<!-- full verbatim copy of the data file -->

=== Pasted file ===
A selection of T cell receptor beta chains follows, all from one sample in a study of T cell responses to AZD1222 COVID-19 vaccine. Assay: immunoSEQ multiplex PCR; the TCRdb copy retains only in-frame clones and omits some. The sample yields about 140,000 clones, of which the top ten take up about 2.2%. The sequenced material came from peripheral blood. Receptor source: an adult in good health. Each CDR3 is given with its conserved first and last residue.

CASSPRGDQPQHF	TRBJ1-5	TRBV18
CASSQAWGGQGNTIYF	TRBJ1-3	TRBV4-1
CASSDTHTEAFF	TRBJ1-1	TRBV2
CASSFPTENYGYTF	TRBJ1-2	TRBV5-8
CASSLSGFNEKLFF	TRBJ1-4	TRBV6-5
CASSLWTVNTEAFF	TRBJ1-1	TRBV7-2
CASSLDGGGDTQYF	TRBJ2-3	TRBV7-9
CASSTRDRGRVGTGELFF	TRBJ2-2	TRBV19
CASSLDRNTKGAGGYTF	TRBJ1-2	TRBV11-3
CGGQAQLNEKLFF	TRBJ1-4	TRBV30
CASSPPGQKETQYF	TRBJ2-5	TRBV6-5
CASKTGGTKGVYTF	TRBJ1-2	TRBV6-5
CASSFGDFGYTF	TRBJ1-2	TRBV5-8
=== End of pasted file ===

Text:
A selection of T cell receptor beta chains follows, all from one sample in a study of T cell responses to AZD1222 COVID-19 vaccine. Assay: immunoSEQ multiplex PCR; the TCRdb copy retains only in-frame clones and omits some. The sample yields about 140,000 clones, of which the top ten take up about 2.2%. The sequenced material came from peripheral blood. Receptor source: an adult in good health. Each CDR3 is given with its conserved first and last residue.

CASSPRGDQPQHF	TRBJ1-5	TRBV18
CASSQAWGGQGNTIYF	TRBJ1-3	TRBV4-1
CASSDTHTEAFF	TRBJ1-1	TRBV2
CASSFPTENYGYTF	TRBJ1-2	TRBV5-8
CASSLSGFNEKLFF	TRBJ1-4	TRBV6-5
CASSLWTVNTEAFF	TRBJ1-1	TRBV7-2
CASSLDGGGDTQYF	TRBJ2-3	TRBV7-9
CASSTRDRGRVGTGELFF	TRBJ2-2	TRBV19
CASSLDRNTKGAGGYTF	TRBJ1-2	TRBV11-3
CGGQAQLNEKLFF	TRBJ1-4	TRBV30
CASSPPGQKETQYF	TRBJ2-5	TRBV6-5
CASKTGGTKGVYTF	TRBJ1-2	TRBV6-5
CASSFGDFGYTF	TRBJ1-2	TRBV5-8